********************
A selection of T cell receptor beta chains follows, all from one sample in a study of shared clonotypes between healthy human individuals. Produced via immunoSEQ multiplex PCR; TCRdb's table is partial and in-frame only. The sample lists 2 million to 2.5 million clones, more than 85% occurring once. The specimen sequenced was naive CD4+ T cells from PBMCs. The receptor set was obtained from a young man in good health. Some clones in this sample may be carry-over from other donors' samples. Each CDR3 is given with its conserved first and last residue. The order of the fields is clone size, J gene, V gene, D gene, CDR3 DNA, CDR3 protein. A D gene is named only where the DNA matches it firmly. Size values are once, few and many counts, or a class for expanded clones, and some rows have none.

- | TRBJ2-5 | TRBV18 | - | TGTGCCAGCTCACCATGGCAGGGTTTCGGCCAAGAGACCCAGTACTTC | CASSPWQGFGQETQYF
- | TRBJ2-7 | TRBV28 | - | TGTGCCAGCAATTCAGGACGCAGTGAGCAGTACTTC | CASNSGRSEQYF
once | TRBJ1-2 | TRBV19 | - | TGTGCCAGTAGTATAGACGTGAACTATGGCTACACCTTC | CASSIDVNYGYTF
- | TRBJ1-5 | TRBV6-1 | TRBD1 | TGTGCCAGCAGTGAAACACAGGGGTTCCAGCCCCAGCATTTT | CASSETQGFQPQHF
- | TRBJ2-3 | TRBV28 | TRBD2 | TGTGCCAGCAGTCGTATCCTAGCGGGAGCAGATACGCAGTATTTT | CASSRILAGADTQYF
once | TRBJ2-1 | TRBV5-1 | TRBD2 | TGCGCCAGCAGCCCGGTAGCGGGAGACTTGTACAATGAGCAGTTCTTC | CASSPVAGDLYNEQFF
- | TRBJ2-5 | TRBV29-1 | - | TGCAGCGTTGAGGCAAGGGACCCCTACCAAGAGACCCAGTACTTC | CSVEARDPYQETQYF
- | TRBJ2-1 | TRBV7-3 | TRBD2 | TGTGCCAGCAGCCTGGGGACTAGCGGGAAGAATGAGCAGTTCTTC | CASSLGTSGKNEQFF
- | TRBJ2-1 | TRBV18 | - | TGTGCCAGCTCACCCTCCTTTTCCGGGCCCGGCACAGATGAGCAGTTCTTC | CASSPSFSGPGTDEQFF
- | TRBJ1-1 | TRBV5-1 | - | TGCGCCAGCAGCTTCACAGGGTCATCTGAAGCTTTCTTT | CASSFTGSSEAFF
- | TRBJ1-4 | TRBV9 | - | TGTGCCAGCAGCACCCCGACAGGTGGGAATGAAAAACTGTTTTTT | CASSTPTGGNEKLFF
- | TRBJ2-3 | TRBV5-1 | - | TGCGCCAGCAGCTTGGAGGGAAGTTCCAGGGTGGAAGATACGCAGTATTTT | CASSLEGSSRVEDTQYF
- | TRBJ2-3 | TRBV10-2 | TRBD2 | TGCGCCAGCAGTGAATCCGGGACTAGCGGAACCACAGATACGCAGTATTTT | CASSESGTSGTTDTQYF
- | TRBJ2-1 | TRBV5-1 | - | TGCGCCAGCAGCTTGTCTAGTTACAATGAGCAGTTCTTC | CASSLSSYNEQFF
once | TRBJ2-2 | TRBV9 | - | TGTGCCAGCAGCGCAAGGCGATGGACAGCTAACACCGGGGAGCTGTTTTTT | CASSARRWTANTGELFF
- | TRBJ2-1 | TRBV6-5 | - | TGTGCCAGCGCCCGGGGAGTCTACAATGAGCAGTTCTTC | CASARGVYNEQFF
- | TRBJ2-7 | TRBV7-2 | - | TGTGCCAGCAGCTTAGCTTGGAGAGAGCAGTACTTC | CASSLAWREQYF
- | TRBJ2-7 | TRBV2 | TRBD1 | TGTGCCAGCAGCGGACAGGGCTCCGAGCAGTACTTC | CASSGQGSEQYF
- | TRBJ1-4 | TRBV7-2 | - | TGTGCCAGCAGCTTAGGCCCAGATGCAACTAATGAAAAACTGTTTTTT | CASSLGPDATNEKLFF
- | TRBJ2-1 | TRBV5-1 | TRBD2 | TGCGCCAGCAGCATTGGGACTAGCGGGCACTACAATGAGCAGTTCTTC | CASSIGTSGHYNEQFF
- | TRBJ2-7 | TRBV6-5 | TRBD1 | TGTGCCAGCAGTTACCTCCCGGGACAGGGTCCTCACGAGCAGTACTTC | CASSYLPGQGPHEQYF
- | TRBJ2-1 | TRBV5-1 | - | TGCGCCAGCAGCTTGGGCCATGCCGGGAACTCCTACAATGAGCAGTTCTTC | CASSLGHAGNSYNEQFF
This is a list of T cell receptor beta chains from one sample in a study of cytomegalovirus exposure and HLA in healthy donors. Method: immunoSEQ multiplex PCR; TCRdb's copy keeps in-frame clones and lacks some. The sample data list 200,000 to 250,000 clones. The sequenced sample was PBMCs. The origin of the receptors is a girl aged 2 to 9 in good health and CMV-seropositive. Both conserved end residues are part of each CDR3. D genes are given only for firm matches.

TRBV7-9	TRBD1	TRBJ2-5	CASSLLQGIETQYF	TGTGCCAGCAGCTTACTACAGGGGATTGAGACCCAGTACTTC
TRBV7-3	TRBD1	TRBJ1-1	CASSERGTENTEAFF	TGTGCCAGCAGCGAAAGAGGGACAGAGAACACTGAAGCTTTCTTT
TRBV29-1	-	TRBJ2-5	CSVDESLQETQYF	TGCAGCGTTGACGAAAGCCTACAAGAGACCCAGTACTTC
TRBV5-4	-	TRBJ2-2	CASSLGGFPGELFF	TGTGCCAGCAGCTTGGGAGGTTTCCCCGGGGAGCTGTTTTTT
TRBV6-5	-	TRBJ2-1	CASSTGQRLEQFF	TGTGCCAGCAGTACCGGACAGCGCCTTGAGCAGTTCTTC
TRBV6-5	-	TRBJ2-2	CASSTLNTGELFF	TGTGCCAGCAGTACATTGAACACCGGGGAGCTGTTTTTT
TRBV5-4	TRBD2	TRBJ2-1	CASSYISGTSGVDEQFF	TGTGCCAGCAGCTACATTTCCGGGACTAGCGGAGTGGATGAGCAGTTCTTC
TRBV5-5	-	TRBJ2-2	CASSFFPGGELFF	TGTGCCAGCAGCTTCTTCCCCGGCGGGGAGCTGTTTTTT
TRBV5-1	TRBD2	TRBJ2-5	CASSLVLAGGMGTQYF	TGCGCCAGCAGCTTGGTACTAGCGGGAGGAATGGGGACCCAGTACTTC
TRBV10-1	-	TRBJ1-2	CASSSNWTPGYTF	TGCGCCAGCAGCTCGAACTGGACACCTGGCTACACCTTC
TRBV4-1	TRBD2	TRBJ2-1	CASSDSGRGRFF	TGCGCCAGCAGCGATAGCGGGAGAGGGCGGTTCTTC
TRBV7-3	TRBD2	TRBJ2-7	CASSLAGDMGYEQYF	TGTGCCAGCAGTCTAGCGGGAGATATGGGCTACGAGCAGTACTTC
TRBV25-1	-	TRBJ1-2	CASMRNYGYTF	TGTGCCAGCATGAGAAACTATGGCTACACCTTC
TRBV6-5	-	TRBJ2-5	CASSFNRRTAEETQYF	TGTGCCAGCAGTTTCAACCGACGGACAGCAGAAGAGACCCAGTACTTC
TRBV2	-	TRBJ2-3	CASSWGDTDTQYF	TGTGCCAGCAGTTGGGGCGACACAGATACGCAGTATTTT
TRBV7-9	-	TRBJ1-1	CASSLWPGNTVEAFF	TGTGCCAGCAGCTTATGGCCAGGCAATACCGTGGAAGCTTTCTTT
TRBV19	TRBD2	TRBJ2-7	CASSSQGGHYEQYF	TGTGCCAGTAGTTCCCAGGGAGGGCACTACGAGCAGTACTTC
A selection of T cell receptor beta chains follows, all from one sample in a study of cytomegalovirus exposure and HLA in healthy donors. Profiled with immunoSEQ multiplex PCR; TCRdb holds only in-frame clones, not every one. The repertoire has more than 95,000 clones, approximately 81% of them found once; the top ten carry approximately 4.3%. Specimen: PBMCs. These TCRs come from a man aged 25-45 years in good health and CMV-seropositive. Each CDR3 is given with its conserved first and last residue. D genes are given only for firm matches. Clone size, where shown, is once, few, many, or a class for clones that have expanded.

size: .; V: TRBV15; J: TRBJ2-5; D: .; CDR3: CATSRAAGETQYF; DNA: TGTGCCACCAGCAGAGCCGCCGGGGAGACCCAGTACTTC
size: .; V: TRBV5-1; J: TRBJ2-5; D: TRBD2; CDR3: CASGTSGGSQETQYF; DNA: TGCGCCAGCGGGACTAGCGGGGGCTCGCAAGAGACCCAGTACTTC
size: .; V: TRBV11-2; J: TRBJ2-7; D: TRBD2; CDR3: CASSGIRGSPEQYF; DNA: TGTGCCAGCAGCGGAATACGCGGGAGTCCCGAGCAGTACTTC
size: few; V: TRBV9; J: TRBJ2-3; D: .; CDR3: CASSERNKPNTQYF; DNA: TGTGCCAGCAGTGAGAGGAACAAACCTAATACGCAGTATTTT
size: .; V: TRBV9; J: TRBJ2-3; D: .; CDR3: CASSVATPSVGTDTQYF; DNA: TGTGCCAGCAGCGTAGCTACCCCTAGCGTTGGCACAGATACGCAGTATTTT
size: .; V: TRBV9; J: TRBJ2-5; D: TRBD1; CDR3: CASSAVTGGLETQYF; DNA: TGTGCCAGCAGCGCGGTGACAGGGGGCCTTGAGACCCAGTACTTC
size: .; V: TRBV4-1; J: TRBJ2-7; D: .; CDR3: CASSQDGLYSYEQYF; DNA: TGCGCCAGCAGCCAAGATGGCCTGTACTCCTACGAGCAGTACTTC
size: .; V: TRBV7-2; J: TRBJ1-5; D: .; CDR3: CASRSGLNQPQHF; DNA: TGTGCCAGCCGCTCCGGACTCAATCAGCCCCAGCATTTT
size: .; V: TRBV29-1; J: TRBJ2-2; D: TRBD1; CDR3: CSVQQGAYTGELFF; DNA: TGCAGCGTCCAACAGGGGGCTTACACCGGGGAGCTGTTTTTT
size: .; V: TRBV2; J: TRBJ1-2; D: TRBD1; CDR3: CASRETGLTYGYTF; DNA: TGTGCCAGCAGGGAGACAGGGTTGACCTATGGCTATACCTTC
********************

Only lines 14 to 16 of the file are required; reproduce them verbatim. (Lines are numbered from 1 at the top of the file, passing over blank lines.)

- | TRBJ2-3 | TRBV10-2 | TRBD2 | TGCGCCAGCAGTGAATCCGGGACTAGCGGAACCACAGATACGCAGTATTTT | CASSESGTSGTTDTQYF
- | TRBJ2-1 | TRBV5-1 | - | TGCGCCAGCAGCTTGTCTAGTTACAATGAGCAGTTCTTC | CASSLSSYNEQFF
once | TRBJ2-2 | TRBV9 | - | TGTGCCAGCAGCGCAAGGCGATGGACAGCTAACACCGGGGAGCTGTTTTTT | CASSARRWTANTGELFF